Troubles Overcome Are Good To Tell - Part I
15 November 2016
Editor’s Note: While we at OMF value all free expression of opinion, the views expressed by our guest bloggers are their own and do not necessarily reflect the opinions of OMF, its board members, or trustees.
Although this piece originally appeared in "Take Back Your Life: Recovering from Cults and Abusive Relationships" by Janja Lalich and Madeleine Tobias (2006), the issues are even more relevant today, and much research and thought is still needed about the realities of recovery; we hope our reprinting this here sparks more discussion.
I was in a left-wing political cult called the “O” for about 10 years, from the age of 26 to 36. At this writing, it is eight years since I left. I was recruited at a time of great instability in my life, and because of the location of the group’s headquarters, I moved from California to Minneapolis. While in the cult, I married another member, and then we adopted two children; both of those actions were “recommended” to me by the cult leader. Eventually, after 10 long and miserable years, I was able to leave the group. Three of us left together; the following year, another seven members left. About a year after I left, my husband managed to leave also.
My post-cult recovery can be divided into three stages: the immediate crisis of leaving, getting back on my feet, and longer-term issues. I will describe the central issues in each period, and then activities, behaviors, and people that did and did not help me in dealing with those issues . Today's post will deal with the issues faced immediately after leaving the group.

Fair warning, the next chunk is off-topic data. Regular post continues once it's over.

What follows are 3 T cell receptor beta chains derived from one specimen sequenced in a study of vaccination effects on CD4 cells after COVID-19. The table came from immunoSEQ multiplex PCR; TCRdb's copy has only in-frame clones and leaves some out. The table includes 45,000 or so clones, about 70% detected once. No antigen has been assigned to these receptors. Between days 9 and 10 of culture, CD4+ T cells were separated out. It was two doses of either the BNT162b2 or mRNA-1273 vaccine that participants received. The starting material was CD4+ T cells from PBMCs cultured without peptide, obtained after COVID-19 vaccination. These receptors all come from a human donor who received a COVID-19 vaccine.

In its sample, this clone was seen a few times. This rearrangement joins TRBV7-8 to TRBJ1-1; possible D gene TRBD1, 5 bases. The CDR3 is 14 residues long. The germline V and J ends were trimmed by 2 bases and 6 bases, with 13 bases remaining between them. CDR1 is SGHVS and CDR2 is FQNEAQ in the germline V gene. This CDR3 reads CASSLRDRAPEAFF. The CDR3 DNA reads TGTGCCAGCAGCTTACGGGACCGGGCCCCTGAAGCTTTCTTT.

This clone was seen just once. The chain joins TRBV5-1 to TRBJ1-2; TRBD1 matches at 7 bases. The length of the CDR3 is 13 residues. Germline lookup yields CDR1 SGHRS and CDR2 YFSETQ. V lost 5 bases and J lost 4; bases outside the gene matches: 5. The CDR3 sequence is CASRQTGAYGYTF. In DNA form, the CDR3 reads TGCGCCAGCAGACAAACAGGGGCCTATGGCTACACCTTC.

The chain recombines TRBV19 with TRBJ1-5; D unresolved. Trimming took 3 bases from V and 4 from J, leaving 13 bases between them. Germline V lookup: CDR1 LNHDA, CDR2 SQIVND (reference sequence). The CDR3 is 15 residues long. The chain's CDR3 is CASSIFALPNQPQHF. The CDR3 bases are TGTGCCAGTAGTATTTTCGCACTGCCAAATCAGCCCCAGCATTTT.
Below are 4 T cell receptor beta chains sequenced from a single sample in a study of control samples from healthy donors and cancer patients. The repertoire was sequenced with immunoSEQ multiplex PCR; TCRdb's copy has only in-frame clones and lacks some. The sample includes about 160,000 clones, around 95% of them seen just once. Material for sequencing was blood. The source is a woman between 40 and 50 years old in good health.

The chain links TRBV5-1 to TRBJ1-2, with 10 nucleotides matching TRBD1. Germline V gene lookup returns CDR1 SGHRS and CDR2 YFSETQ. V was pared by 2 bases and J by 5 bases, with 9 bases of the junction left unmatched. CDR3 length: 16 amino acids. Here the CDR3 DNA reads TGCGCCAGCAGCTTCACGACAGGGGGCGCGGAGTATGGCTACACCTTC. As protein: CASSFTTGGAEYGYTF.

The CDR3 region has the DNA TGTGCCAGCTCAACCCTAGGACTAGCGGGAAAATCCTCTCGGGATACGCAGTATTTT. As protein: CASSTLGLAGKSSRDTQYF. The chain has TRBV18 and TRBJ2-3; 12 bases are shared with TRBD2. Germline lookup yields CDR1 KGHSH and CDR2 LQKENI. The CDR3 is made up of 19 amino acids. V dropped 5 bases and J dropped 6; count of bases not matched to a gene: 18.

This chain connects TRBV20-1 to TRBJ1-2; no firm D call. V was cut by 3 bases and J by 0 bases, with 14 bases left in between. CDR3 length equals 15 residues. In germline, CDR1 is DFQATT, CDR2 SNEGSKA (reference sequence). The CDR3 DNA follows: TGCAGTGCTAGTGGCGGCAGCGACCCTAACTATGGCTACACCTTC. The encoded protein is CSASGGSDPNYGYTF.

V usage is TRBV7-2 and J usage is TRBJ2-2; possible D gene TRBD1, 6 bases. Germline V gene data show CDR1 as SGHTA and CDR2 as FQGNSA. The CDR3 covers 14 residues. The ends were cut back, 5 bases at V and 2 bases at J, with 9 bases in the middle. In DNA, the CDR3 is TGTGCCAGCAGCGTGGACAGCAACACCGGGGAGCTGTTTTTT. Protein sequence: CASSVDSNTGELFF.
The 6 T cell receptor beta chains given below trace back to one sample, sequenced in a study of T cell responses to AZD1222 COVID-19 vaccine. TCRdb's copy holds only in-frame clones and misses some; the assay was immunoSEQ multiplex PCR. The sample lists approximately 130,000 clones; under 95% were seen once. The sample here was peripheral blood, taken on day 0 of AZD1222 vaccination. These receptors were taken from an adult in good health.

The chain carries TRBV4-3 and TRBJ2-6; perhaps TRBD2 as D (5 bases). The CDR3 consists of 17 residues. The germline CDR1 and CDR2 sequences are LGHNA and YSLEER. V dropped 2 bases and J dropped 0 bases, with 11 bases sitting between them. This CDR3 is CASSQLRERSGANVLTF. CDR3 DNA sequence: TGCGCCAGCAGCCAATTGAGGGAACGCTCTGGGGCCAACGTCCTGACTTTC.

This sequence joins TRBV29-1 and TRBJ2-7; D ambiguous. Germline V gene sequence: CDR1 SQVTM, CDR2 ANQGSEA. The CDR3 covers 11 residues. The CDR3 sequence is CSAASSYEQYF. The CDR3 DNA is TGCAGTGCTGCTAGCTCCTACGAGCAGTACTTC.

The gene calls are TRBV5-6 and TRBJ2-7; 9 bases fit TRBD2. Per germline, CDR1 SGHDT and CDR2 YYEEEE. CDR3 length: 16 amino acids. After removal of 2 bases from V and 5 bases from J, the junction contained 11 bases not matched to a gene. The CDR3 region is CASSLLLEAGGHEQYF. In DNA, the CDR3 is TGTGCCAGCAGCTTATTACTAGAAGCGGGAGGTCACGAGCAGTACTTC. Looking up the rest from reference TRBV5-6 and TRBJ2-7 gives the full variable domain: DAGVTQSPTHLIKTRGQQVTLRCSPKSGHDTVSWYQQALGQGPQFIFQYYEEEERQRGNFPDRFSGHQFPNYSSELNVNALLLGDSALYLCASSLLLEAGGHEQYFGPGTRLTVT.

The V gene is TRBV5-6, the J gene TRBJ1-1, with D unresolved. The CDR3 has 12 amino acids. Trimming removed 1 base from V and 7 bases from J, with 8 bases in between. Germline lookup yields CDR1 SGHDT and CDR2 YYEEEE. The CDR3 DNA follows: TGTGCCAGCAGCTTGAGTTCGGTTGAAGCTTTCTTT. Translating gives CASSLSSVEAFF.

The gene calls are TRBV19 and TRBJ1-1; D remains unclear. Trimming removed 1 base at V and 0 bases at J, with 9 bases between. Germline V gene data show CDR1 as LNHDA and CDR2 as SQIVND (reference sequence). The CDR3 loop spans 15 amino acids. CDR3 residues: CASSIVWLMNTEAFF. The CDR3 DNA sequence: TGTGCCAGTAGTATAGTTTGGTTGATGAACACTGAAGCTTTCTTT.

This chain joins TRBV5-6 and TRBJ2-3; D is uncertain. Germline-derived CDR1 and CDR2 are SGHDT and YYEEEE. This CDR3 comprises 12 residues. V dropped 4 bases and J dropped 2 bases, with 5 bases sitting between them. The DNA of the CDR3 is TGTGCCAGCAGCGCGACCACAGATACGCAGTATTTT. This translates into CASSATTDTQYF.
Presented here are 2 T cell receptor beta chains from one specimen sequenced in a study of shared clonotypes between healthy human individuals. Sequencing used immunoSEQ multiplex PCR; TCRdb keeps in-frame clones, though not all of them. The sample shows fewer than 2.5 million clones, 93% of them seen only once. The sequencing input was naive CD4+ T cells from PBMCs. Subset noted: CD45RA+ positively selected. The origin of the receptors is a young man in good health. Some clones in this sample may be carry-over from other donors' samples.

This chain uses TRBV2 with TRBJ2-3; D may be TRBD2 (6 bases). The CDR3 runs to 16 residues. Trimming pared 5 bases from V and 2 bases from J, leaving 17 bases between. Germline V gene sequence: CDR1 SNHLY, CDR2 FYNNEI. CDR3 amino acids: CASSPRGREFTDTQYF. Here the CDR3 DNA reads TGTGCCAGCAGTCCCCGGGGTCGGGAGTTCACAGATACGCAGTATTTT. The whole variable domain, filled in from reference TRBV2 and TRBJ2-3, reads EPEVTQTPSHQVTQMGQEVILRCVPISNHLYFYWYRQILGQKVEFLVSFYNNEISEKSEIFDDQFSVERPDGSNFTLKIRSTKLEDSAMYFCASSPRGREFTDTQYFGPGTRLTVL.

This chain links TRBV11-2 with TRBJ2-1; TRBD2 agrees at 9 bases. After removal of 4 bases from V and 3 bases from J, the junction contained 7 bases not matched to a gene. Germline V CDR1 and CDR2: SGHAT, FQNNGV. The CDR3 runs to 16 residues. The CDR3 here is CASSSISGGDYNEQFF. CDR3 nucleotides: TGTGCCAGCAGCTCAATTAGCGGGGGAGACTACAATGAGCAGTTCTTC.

Part One: The Immediate Crisis
Much of the survival was practical as well as psychological. Many former members struggle to find housing, at the same time as perhaps fighting a custody battle, as I was doing. Often, finances are a huge issue, including disentangling financial arrangements and employment. Reconnecting with family members may be another issue. The quantity of problems is overwhelming, especially if you have children. You have to sort out priorities. And while you’re coping with these practical problems, you also have to deal with a kind of psychological earthquake, with its own quantity of issues.
The major emotion of this period was fear, and there were three types of fear. One was extreme fear that the leader would cause physical harm. That first year, I woke up in the middle of the night, almost every night, certain that he was in the house and about to enter my bedroom to assault or kill me. Did I have cause for this fear? Well, he had murdered a man and I knew that. We didn’t think he would actually kill us, but we had to constantly work through this fear and deal with it. I did receive anonymous threatening and abusive phone calls during this period.
The other fear was of other nonviolent means of retribution. In my case, I feared I would lose my children. The leader did instruct my husband to try to gain full custody of the children, which drove me into a fiercely protective mode of defending the children and myself from the leader’s attempt to keep them in the cult. My days were filled with a kind of unknown foreboding: “What is he going to do next?”